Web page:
Study Title:

Folate deficiency induces dysfunctional long and short telomeres; both states are associated with hy

Study Abstract

The essential role of dietary micronutrients for genome stability is well documented, yet the effect of folate deficiency or excess on telomeres is not known. Accordingly, human WIL2-NS cells were maintained in medium containing 30, 300, or 3,000 nmol/L folic acid (FA) for 42 days to test the hypothesis that chronic folate deficiency would cause telomere shortening and dysfunction. After 14 days, telomere length (TL) in FA-deficient (30 nmol/L) cultures was 26% longer than that of 3,000 nmol/L FA cultures; however, this was followed by rapid telomere attrition over the subsequent 28 days (P trend, P < 0.0001), both long and short telomere status was positively correlated with biomarkers of chromosome instability (P ≤ 0.003) and mitotic dysfunction (P = 0.01), measured by the cytokinesis-block micronucleus cytome (CBMN-cyt) assay. The early increase in TL was associated with FA-deficiency-induced global DNA hypomethylation (P = 0.05), with an effect size similar to that induced by the DNA methyltransferase inhibitor, 5-aza-2'-deoxycytidine. Quantitative PCR analysis indicated a negative association between FA concentration and uracil incorporation into telomeric DNA (r = -0.47, P = 0.1), suggesting a possible plausible mechanism for uracil as a cause of folate deficiency-induced telomere dysfunction or deletion. Peptide nucleic acid-FISH (PNA-FISH) analysis showed that FA deficiency resulted in 60% of micronuclei containing acentric terminal fragments, an observation consistent with the 3-fold increase in terminal deletions (P = 0.0001). Together, these results demonstrate the impact of folate deficiency on biomarkers of telomere maintenance and integrity, and provide evidence that dysfunctional long telomeres may be as important as critically short telomeres as a cause of chromosomal instability.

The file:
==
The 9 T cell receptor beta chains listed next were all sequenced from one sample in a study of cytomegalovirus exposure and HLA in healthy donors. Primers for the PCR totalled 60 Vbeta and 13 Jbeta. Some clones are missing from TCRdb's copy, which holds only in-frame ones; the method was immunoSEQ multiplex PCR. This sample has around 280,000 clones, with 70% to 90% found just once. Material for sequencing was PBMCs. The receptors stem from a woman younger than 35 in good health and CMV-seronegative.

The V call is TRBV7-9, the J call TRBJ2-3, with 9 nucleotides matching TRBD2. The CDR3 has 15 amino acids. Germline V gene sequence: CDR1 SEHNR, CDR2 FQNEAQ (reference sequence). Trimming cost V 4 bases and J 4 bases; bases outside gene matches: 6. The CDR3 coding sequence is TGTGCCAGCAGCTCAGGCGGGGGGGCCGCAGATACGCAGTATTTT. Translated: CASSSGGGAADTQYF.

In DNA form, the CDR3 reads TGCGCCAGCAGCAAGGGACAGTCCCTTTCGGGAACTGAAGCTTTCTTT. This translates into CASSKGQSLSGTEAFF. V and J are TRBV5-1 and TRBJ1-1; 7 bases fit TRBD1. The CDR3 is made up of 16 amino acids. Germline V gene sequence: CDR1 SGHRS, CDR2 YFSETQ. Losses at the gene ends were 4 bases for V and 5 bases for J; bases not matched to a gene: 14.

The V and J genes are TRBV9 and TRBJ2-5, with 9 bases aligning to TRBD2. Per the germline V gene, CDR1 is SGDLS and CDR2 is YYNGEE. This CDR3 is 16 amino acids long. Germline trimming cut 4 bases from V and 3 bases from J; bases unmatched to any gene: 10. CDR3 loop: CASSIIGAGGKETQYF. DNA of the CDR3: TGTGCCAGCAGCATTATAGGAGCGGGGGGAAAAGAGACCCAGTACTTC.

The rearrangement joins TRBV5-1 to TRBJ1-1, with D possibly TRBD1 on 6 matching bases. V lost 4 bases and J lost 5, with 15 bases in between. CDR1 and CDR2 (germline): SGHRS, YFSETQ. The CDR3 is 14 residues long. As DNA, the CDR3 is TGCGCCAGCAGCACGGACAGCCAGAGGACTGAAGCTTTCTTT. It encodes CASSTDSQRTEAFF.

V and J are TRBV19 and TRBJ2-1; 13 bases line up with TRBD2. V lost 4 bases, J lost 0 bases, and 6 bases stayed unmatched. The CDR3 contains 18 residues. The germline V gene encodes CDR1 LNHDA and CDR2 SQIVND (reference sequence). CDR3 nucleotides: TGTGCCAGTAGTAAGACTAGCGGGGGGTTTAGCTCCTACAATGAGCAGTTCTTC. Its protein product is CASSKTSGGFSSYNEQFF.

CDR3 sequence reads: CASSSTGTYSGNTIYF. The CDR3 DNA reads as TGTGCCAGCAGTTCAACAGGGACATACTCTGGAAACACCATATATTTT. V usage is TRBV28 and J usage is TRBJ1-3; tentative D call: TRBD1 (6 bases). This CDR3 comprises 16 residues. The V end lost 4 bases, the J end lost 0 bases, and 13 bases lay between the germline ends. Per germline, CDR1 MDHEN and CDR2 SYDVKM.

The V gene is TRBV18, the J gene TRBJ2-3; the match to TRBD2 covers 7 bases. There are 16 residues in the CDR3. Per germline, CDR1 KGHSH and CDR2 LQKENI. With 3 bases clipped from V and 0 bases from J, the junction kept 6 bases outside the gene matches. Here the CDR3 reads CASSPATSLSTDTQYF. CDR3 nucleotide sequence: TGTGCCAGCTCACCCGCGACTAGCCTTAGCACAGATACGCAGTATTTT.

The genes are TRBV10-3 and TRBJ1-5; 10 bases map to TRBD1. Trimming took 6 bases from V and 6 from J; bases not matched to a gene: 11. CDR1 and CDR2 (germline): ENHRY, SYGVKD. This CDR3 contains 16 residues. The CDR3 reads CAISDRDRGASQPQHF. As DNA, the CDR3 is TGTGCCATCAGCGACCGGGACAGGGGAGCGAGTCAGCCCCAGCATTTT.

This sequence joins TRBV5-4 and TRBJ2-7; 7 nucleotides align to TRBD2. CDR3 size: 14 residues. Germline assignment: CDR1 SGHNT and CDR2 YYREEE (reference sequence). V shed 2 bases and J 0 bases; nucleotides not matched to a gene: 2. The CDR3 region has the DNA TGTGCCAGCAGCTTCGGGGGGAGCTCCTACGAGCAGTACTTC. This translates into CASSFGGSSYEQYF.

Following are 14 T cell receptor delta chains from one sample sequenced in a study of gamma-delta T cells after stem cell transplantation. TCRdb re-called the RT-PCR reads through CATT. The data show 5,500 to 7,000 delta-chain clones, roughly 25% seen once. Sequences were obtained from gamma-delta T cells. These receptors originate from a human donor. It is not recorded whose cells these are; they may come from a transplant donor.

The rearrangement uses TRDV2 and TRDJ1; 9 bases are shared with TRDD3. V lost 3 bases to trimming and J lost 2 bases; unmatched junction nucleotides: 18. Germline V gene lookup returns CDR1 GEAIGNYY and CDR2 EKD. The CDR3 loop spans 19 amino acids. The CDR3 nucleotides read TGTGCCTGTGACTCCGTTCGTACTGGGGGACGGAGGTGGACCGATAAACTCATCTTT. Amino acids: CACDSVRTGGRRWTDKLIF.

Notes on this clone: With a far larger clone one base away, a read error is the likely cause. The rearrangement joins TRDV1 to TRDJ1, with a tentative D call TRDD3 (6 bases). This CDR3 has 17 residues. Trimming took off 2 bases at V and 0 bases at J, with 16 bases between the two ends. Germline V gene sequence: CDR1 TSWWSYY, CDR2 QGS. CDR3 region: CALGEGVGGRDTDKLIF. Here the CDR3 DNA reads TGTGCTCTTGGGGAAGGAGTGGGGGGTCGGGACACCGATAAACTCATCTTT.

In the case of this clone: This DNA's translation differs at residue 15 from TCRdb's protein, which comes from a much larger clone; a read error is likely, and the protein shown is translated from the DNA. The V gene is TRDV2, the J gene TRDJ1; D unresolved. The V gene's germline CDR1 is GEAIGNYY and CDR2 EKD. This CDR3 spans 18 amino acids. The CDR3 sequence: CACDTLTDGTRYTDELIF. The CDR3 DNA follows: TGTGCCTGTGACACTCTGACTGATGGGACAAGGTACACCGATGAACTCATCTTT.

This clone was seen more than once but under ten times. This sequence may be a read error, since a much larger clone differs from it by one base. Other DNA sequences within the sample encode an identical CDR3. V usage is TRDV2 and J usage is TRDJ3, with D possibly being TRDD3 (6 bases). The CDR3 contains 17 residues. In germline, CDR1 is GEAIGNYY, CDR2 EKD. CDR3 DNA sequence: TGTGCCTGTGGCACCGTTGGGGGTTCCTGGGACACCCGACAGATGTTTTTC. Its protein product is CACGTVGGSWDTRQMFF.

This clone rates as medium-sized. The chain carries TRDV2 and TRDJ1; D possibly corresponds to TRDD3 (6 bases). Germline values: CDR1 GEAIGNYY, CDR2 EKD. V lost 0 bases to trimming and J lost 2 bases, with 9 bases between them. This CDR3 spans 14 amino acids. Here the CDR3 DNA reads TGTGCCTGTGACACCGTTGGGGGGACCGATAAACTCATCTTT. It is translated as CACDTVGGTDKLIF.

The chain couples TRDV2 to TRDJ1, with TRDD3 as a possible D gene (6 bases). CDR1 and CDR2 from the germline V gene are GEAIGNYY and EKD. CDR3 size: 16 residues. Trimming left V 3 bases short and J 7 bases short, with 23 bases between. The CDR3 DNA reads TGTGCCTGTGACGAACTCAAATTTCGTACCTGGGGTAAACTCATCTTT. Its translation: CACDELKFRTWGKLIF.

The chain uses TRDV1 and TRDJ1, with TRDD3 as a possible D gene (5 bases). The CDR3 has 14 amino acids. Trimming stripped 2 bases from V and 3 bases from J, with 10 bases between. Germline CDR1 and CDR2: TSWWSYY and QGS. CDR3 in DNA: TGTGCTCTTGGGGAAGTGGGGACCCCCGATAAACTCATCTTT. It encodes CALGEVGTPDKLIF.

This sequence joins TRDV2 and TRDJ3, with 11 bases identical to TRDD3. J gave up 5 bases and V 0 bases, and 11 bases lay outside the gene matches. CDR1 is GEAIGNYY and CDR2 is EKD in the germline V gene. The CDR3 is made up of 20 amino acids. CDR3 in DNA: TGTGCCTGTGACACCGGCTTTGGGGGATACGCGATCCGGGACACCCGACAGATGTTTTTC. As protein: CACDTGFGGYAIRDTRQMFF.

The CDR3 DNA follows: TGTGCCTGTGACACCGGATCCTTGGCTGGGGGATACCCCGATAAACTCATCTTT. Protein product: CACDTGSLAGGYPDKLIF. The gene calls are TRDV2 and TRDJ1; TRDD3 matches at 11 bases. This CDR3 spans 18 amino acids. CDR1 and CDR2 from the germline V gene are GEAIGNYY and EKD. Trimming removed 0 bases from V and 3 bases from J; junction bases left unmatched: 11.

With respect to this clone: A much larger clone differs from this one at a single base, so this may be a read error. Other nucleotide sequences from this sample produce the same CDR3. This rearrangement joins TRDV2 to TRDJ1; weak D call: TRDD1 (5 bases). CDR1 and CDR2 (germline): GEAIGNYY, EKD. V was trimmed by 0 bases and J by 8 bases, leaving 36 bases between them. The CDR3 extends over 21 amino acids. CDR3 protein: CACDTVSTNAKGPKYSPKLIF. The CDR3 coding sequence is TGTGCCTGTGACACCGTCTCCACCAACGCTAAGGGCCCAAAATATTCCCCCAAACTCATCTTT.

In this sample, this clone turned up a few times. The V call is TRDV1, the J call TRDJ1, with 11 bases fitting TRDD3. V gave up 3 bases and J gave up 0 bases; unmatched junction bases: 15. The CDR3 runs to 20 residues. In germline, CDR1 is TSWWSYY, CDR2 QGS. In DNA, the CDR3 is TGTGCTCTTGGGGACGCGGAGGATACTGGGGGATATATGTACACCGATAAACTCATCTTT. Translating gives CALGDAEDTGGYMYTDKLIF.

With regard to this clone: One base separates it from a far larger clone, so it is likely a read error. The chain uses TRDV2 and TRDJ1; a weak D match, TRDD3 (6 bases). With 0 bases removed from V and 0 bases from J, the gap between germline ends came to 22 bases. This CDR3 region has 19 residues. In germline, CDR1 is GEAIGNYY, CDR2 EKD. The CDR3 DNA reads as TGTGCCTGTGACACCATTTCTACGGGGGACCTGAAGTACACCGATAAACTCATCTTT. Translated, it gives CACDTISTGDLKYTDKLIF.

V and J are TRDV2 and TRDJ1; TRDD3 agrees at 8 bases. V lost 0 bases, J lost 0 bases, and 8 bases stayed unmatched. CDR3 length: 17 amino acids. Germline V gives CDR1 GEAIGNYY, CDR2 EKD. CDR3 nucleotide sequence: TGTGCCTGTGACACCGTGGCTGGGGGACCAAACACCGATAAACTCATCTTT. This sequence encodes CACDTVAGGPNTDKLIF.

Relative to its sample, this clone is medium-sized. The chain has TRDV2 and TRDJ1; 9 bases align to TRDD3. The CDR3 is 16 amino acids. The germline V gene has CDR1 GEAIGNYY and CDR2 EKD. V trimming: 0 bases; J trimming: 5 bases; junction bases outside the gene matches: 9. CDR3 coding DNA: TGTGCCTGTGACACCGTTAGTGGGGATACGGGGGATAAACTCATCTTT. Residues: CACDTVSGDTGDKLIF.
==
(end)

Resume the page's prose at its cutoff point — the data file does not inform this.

Study Information


Folate deficiency induces dysfunctional long and short telomeres; both states are associated with hypomethylation and DNA damage in human WIL2-NS cells
Cancer Prev Res (Phila).
2014 January

Full Study

www.ncbi.nlm.nih.gov/pubmed/24253316